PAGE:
5. Select an image definition or select create new and provide a name and information for a new Image definition.
  6. Enter an image version number. If this is the first version of this image, type 1.0.0.
  7. If you want this version to be included when you specify latest for the image version, then leave Exclude from latest unchecked.
  8. Optionally select an End-of-life date. This date can be used to track when older images need to be retired.
  9. Under Replication, select a default replica count and then select any additional regions where you would like your image replicated.


Or create a managed image

  1. To only create a managed image, select “No, capture only a managed image”. The VM must have been generalized to create a managed image. The only other required information is the name for the image.
  2. If you want to delete the source VM after the image has been created, select Automatically delete this virtual machine after creating the image. This is not recommended.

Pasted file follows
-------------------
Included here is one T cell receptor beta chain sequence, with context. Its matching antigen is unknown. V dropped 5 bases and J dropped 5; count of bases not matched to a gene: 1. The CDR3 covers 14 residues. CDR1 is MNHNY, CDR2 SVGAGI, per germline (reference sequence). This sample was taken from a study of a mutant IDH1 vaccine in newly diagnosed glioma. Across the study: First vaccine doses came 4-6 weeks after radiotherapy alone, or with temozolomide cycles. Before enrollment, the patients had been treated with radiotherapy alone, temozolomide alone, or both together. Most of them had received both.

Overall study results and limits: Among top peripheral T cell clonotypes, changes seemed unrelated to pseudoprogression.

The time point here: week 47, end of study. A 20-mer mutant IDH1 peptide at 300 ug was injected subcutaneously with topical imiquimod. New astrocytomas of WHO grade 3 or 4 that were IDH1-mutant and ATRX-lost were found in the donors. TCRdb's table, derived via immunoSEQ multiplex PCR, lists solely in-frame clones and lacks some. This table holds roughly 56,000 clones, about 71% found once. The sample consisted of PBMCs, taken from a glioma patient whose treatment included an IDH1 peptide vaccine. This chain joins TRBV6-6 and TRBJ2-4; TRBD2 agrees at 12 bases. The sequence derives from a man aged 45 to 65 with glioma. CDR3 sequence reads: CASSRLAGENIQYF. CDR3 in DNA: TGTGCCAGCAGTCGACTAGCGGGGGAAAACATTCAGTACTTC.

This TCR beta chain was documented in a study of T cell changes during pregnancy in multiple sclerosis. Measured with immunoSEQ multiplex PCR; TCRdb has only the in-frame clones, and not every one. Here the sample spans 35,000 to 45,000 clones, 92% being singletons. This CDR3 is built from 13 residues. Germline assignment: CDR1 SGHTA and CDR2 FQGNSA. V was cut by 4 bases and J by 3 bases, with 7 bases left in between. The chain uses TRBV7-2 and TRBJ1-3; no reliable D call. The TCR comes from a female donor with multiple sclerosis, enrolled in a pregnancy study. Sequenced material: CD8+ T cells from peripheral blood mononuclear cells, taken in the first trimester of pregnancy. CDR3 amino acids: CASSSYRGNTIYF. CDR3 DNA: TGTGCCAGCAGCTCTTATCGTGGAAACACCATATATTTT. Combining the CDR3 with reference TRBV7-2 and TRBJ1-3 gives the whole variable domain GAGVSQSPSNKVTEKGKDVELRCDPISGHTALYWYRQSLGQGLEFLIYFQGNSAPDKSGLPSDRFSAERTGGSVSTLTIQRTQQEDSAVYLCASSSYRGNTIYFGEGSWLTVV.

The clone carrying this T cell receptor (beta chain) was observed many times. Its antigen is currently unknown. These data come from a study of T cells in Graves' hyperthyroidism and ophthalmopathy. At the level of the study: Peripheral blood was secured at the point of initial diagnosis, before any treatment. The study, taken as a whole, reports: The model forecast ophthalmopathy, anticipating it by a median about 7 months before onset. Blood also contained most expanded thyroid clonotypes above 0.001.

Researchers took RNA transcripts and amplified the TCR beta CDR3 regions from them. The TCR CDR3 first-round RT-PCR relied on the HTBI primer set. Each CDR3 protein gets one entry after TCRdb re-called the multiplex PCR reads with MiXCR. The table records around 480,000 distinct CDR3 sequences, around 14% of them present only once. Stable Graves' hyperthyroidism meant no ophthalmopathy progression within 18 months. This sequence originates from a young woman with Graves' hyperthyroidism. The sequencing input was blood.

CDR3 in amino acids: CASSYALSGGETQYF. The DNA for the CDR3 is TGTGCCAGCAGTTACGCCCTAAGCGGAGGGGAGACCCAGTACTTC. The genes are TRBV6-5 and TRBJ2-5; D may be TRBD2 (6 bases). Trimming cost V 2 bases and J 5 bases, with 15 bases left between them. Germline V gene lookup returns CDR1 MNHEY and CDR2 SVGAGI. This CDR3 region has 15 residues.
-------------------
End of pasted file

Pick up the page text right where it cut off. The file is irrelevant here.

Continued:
Final steps

  1. When you are done, select Review + create.
  2. After validation passes, select Create to create the image.

Now, you are ready to use this image to create a host pool when creating new host pools and/or adding Virtual machines to existing host pools

Later in 2022, a new Azure Virtual Desktop feature will be made available that will let you update features of your session hosts within a host pool to a new Operating System image, VM size, disk type amongst others. Watch this space for the feature announcement and public documentation.


Further information:

Upload a generalized VHD to Azure to create new VMs:
How to generalize a VM:
Capture a managed image:
Azure Computer Gallery:




Version history
Last update:
‎Jul 14 2022 10:22 AM
Updated by: